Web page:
For dinner, we stopped in Khon Kaen, the bigger city an hour way from Maha Sarakham on our way back to eat at Sizzlers. This is a more American-style restaurant and we were both really excited to see a salad bar with plain vegetables. Erin also got a marinated chicken with a southwest-style salsa, and we realized one of the few things we’re really craving from home is Mexican food! We also found out at dinner that Tina spent time in America through a work-exchange program with Chick-fi-la, so we know how international appreciation for the greatest fast food chain there is. We also found out something else very important to note through our conversation. Nuances with phrasing and languages are difficult to discern, and to the Thai people, “I don’t care” carries a very negative context. They don’t understand why we use it all the time, and asked us to explain the difference in “I don’t care,” “whatever,” and other things we say all the time to our friends when making plans or suggesting things. We felt absolutely horrible because we think we’re being easy-going and flexible when we respond with “I don’t care”!!!! Luckily our friends understood that we were never trying to be rude to them, but we are so glad they told us this so that we can let future students know. Also, we were happy to teach them some English culture about how our friend groups interact. Again…the give and take of learning and laughing is so awesome.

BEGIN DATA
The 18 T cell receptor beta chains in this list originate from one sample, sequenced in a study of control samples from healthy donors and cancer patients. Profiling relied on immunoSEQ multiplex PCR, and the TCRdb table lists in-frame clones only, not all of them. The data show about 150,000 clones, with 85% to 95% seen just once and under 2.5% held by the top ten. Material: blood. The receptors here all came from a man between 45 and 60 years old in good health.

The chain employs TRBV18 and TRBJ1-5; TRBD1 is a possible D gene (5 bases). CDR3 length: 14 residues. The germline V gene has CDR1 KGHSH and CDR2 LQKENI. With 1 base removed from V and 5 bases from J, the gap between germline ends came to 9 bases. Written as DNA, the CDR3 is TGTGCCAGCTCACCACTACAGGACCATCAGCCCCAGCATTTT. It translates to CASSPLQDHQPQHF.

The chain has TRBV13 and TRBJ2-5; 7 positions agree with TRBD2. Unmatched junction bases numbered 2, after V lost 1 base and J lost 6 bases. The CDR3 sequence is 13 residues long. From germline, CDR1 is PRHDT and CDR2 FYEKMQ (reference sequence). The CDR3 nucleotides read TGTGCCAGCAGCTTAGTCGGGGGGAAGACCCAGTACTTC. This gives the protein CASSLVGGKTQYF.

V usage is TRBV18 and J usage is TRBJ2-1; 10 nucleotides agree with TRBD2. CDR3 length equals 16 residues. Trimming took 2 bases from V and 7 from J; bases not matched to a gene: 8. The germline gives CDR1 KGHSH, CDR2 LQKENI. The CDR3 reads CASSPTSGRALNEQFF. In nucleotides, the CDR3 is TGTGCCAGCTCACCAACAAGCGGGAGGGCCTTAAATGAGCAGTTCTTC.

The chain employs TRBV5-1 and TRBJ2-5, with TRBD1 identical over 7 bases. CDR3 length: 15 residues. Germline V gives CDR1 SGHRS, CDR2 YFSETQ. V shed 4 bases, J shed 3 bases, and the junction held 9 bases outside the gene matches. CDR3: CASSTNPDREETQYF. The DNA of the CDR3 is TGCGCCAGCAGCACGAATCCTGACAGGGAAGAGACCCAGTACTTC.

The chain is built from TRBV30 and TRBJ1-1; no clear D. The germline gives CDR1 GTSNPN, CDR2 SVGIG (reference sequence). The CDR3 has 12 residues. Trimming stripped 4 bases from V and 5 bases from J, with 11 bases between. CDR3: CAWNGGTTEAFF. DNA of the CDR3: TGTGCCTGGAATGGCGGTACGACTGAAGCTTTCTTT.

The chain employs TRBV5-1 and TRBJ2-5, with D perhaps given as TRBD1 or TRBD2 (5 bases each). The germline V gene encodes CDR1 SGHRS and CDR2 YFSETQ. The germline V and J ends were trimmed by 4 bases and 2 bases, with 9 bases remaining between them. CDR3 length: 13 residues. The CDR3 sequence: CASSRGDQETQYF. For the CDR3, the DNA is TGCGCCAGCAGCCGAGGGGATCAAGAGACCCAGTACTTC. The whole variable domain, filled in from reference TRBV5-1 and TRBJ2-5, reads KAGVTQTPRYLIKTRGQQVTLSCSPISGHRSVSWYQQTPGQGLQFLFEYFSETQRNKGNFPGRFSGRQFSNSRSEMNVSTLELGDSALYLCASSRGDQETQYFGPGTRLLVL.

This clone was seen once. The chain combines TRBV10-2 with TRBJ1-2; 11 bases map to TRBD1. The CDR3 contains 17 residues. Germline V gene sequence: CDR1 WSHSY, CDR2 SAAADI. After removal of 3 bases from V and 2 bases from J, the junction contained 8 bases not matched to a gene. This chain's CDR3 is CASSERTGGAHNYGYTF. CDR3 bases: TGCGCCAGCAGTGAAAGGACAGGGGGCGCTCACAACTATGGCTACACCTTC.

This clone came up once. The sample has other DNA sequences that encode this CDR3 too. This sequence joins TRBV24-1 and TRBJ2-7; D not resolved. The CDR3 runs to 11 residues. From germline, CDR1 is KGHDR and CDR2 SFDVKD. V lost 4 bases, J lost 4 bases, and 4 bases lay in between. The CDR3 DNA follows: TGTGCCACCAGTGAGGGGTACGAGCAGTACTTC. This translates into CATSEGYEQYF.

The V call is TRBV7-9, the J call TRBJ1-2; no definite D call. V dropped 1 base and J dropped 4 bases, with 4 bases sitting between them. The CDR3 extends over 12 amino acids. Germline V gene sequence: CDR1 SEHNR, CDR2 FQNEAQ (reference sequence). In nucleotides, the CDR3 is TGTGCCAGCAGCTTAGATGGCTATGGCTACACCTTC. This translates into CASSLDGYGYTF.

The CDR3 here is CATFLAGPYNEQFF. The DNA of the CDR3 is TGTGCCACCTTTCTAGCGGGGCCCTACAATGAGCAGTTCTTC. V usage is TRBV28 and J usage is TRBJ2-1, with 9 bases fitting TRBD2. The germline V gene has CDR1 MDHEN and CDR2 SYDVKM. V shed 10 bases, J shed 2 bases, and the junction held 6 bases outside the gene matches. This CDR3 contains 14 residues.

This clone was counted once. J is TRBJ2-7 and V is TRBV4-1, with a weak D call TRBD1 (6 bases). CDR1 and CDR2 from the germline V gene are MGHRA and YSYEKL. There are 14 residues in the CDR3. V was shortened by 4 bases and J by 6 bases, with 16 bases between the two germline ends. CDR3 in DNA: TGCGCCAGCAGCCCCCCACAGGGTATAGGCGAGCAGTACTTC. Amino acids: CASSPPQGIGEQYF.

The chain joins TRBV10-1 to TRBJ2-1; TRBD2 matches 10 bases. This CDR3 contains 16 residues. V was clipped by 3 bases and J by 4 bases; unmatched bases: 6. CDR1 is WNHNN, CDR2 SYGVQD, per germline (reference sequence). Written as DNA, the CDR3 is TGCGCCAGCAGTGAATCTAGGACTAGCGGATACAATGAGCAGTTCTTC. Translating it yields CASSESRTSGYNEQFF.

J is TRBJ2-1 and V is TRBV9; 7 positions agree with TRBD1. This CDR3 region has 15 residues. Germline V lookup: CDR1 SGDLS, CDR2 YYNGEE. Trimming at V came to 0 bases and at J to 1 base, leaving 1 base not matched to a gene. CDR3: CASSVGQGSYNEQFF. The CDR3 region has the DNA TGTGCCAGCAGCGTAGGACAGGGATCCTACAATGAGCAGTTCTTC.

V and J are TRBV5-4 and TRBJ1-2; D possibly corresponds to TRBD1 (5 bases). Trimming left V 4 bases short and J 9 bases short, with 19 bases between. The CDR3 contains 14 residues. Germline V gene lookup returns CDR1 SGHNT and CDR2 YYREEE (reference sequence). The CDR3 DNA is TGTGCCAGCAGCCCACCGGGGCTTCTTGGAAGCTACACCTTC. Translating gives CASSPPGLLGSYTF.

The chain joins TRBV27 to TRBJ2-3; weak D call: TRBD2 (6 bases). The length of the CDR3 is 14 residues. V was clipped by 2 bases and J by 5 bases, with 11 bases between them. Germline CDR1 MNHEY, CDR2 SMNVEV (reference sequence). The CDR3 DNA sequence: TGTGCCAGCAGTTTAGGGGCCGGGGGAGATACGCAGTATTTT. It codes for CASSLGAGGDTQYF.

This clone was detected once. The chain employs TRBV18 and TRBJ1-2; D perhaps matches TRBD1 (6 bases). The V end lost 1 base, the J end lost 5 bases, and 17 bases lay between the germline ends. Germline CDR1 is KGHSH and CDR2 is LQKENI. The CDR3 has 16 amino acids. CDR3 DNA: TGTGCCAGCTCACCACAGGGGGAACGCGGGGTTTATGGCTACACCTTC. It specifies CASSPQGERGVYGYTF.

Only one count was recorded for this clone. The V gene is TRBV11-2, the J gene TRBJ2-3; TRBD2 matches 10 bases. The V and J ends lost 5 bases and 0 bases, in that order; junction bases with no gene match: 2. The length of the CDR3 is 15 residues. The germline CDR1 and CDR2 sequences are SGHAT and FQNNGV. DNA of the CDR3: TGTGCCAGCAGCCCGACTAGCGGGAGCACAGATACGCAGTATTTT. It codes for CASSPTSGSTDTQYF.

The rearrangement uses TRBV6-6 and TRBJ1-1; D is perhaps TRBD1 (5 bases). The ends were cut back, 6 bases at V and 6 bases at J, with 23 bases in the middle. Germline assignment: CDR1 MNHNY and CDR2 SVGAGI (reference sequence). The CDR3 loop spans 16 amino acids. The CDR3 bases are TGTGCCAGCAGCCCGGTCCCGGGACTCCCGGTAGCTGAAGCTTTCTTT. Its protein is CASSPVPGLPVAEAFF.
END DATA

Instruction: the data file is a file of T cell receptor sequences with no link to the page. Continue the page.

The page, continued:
After dinner, we walked around the mall for a bit and Erin FINALLY got to try jasmine green tea with “bubbles”, or little taro-like dough balls that flavor/soak in the tea. It sounds kind of weird, but it’s pretty incredible if you are a tea fan. We were also excited to buy more jackfruit chips. We didn’t realize how late it had gotten with all the fun we were having, and around 8:30 hopped in the car to make the last leg of the journey home because we were “almost there!!” We had so much fun singing (Tony loves Miley’s “We Can’t Stop”, Tina loves Christmas music, and Best is a huge One Direction fan), talking, and laughing. We were sad when we got dropped off and our awesome weekend ended, but so grateful for the opportunity. This wasn’t an adventure we could have gone on without Thai friends, and we are so glad we had this chance!
Jasmine bubble tea!!!
Now it is Monday morning and we are up finishing up some assignments (and blogging!) before we head to a local community pharmacy and another primary care unit this morning. We are ready for an awesome week, and hope everyone back home is enjoying some NFL football and a wonderful three-day weekend.